Thursday, November 30, 2006

Definition of Viral Marketing

Recently I was asked what Viral Marketing means, and the best I could come up with was "When a product markets itself online through link growth via social networks."

Wikipedia definition:
Viral marketing and viral advertising refer to marketing techniques that use pre-existing social networks to produce exponential increases in brand awareness, through self-replicating viral processes, analogous to the spread of a computer virus. It can often be word-of-mouth delivered and enhanced online; it can harness the network effect of the Internet and can be very useful in reaching a large number of people rapidly.

Great definition. Much better than mine.

The question is, how does one go about creating a viral marketing campaign. The easiest way is to create a product with viral marketing in mind. You have to have something that people want to pass on. Some of the most successful viral marketing campaigns have had viral distribution as part of their product features. Take Linked In for example. You sign up, and then sign up all your friends, and they sign up all their friends, and so on.

Recently, there has been a Will it Blend campaign for a Blendtec blenders. This is a great example of viral marketing of an existing product that was not created with viral marketing in mind. At least I think so. With the early demise of any blender I've ever had, watching the blender blast marbles into dust, makes me want one.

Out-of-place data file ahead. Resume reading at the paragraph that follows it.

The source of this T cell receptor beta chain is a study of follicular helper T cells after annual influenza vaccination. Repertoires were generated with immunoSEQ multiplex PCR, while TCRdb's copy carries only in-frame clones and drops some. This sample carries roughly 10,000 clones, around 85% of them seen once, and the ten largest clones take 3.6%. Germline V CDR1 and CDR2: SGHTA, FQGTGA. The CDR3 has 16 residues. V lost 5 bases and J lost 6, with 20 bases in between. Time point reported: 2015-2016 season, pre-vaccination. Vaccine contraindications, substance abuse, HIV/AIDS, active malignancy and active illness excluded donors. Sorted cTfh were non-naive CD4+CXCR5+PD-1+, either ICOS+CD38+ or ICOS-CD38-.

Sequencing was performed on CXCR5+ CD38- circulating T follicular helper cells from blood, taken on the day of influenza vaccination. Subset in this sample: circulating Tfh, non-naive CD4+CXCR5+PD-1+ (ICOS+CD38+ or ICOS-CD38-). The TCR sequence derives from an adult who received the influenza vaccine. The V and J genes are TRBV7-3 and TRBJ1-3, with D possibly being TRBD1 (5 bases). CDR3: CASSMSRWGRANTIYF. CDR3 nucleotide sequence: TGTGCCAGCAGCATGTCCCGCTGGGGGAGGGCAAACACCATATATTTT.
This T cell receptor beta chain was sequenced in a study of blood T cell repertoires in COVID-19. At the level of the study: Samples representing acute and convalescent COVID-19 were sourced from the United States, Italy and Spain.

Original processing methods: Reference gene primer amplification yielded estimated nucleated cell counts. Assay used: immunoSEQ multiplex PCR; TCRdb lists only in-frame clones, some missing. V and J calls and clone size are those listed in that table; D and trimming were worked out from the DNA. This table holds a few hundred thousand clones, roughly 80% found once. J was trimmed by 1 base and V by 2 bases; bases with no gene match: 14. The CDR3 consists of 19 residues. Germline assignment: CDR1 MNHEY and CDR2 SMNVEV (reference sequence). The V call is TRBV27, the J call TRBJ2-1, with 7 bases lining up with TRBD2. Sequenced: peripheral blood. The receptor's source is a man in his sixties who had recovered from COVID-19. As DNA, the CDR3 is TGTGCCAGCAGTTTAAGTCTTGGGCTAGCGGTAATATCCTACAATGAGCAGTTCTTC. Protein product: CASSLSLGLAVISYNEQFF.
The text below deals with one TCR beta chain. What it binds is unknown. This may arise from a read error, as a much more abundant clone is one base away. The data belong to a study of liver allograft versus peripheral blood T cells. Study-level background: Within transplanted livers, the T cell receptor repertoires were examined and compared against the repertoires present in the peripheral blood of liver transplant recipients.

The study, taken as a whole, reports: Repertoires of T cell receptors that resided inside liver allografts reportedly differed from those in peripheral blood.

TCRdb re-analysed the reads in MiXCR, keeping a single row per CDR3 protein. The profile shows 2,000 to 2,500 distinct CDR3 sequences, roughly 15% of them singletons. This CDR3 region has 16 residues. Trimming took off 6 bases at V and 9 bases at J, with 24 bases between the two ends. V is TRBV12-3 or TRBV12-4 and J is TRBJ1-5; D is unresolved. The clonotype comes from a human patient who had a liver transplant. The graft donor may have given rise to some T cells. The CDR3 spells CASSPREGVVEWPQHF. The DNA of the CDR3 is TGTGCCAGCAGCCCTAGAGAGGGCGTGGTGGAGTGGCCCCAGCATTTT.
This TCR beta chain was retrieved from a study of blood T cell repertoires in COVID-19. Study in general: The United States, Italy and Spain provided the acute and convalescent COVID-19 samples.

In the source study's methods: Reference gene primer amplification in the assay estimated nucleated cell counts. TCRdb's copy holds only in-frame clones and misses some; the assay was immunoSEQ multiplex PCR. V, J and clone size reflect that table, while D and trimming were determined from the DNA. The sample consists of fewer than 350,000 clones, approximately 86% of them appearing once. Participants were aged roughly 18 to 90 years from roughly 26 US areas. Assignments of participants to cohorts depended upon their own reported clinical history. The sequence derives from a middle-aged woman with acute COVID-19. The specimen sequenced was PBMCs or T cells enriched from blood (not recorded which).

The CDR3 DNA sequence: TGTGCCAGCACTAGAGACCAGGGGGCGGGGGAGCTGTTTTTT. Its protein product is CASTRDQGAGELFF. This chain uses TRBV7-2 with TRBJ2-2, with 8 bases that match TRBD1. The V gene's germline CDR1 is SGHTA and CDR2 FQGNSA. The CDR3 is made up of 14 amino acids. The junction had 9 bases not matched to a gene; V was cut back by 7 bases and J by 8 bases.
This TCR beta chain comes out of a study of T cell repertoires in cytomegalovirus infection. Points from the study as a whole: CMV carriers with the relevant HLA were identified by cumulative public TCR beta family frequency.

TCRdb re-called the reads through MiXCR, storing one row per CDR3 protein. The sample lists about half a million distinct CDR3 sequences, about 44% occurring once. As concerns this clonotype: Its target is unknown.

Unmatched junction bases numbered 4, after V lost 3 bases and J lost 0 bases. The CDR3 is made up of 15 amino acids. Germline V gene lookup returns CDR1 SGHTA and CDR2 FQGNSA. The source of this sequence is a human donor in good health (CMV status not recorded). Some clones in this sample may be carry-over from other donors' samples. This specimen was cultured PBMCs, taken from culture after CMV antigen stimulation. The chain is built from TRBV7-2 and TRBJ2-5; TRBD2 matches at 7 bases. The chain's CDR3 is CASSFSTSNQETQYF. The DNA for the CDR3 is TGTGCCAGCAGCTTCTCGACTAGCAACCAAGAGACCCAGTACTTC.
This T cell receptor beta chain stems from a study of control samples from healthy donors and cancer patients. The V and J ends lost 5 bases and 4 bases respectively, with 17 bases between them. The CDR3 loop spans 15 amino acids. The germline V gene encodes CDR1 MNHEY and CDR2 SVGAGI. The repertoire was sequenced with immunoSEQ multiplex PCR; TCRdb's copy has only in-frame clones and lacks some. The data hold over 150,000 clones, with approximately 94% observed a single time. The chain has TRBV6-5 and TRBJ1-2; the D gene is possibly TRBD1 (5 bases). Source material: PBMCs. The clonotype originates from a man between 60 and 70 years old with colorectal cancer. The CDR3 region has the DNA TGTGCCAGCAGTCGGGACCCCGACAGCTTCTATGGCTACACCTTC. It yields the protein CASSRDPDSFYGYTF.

Marketers are going to be jumping on board, blending their product. One of the most recent blends was a Wii Remote. Blendtec doesn't even have to create these videos anymore. People are buying the blender so they can blend stuff and post it on Youtube.

Everybody who works in marketing would love to create a wildly successful viral marketing campaign. What happens when you're working with something that has no obvious viral marketing potential?

For example, if I was selling a boring pair of shoes. They're reliable, and will last a long time. Stuffing a pair of oxfords in a blender and videotaping it isn't going to be very exciting. I could create a wacky commercial like Ikea does and never publicly release it... just stick it up on Youtube and hope it's funny enough to get attention.

My point is, I have a product that I wish to market virally, and have no idea how to market it. Considering I can't "blog" about it, or even mention it in anyway, since I'm not allowed to do so according to my employment agreement.